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AD Genetics in Early Onset Alzheimer’s Disease

The AD Genetics – Early Onset Alzheimer’s Disease research study is for people with a diagnosis of Alzheimer’s disease before the age of 65.

Most cases of dementia develop by chance. The background causes of dementia are a mixture of environment, experiences, lifestyle and genetics.  Several genetic factors can influence the chances of someone getting Alzheimer’s disease – these are risk factors, not direct causes.

A few people with early onset Alzheimer’s have an inherited form of the disease. There are three genes where mutations cause early-onset Alzheimer’s disease. If one of these mutated genes is inherited from either parent, Alzheimer’s symptoms are likely to develop before age 65. The genes involved are:

  • Amyloid precursor protein (APP)
  • Presenilin 1 (PSEN1)
  • Presenilin 2 (PSEN2)

However, most people who have early-onset Alzheimer’s don’t have mutations in these three genes. It may be that there are more genetic risk factors still to be identified in early-onset Alzheimer’s disease.

Knowing what these genetic risk factors are will help drive new therapies

The AD Genetics – Early Onset Alzheimer’s Disease research study requires participation from people with Alzheimer’s disease who developed symptoms before the age of 65. The participants provide a blood sample, and have a short informal interview and a test of their mental function. The participant’s partner, carer or family member (who knows them well) is required to take part in an informal interview. Recruitment for this study is ongoing until 2020.

The findings of this study will improve understanding of the genetic, biological and environmental factors that cause early-onset Alzheimer’s disease. We expect that this will inform future research and lead to better treatments for Alzheimer’s disease.

Clinical Trials in Dementias and Neurodegeneration (DeNDRoN)

Select a trial from the list below to find out more about what it’s all about and how you can get involved in helping others.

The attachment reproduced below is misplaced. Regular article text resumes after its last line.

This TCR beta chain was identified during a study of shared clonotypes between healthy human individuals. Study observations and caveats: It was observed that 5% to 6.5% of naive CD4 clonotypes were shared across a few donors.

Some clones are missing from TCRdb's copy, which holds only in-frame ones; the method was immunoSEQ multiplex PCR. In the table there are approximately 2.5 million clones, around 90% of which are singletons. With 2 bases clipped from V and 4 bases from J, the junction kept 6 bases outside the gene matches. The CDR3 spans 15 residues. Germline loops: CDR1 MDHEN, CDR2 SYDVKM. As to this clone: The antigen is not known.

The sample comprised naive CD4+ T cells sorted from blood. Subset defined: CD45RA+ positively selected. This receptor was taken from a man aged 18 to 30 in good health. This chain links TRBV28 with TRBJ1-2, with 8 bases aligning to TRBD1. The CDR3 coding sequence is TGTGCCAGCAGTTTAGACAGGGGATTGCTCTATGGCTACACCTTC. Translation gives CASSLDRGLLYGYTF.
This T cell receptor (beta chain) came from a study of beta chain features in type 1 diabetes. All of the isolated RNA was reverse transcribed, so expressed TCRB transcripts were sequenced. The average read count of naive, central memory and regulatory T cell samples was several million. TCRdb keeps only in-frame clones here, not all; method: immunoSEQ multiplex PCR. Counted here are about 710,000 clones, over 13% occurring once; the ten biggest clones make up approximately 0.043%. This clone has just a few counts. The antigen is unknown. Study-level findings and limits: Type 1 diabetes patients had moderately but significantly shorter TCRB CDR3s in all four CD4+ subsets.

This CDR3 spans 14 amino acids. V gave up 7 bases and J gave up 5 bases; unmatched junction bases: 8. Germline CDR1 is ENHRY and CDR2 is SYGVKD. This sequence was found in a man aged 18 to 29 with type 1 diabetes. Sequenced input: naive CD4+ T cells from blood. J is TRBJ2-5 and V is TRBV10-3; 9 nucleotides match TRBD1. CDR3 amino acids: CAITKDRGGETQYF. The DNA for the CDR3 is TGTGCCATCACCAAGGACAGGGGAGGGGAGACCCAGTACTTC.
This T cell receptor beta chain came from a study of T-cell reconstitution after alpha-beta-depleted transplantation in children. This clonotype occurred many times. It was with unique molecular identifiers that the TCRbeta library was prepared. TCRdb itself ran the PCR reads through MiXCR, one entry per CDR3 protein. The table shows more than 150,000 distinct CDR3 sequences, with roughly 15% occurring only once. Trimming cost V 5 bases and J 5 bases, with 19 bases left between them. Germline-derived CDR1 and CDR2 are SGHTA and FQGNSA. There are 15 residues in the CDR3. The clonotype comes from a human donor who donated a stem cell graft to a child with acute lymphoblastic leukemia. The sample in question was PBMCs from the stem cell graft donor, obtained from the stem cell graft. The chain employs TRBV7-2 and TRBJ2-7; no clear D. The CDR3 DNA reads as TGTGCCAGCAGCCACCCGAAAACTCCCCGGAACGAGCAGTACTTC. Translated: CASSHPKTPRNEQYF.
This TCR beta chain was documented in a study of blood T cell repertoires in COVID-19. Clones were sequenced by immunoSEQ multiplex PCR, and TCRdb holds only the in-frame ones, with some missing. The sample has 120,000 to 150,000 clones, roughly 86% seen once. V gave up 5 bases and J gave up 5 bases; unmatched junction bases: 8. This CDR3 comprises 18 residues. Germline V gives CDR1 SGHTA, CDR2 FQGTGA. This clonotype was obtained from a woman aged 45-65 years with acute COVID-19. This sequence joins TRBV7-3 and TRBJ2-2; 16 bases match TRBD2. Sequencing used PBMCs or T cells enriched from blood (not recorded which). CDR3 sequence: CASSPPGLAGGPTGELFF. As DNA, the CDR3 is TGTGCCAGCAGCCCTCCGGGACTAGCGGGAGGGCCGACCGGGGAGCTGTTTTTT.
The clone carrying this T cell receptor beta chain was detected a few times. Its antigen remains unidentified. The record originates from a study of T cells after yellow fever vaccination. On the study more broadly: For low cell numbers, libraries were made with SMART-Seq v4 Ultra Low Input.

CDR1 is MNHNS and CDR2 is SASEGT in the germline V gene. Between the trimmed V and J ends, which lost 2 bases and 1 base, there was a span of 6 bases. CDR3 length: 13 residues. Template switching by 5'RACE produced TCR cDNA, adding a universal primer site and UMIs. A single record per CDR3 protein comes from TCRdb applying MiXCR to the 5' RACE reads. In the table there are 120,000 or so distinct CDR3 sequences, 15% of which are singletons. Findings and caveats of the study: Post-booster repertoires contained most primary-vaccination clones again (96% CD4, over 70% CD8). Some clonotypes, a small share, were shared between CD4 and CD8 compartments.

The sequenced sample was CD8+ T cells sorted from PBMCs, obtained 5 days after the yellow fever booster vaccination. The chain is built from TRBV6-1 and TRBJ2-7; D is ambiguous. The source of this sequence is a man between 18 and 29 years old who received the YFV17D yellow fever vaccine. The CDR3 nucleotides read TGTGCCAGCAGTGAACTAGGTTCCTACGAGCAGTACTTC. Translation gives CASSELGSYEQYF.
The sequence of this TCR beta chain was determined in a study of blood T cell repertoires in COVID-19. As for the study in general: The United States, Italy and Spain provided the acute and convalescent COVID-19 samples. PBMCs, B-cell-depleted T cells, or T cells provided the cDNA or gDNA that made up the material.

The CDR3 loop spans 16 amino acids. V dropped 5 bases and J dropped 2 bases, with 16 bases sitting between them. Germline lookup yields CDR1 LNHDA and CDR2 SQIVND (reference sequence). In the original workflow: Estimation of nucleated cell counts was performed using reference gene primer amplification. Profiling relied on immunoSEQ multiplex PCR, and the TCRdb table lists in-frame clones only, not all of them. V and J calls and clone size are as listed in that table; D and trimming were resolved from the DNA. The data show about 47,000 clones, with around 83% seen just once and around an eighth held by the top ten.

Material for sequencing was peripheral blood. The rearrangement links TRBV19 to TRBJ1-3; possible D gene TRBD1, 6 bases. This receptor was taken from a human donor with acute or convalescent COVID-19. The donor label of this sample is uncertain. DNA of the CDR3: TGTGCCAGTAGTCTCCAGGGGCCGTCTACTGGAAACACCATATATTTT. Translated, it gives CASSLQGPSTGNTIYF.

ACDC

People who have Lewy body dementia, either Parkinson’s disease dementia or dementia with Lewy bodies, can have hallucinations. These hallucinations are often visual and may be disturbing for patients. The AC-DC study is the first treatment study aimed at reducing hallucinations.

Brains for Dementia Research

Brains for Dementia Research makes it easy for people to help research by donating brain tissue after death. Research using brain tissue from people who did not have dementia is important too.

AD Genetics in Early Onset Alzheimer’s Disease

The AD Genetics – Early Onset Alzheimer’s Disease research study is for people with a diagnosis of Alzheimer’s disease before the age of 65. Participants will be visited at a time and place convenient for them, usually in their own homes. The blood samples, interviews and memory tests take less than 2 hours. The participant’s partner, carer or family member will be interviewed at the same time.

SHAPED

Study of HAllucinations in Parkinson’s disease, Eye disease and Dementia

SUPErB

123I-MIBG Scintigraphy Utility as a biomarker for Prodromal Dementia with Lewy Bodies (SUPErB)

GAITDEM 20642

A study to assess the memory and walking of people

Investigating skin metabolites as a new way to diagnose Parkinson’s disease

This is a research study to investigate the chemicals known as metabolites found on the skin of people with Parkinson’s disease (PD).

Parkinson’s pen project (PPP): Developing a novel non-invasive aid for early diagnosis of Parkinson’s disease

Researchers at a number of universities across Europe (including Newcastle University) have developed a pen system (the Manus platform), which may help doctors to decide whether someone has Parkinson’s disease. Find out more here.


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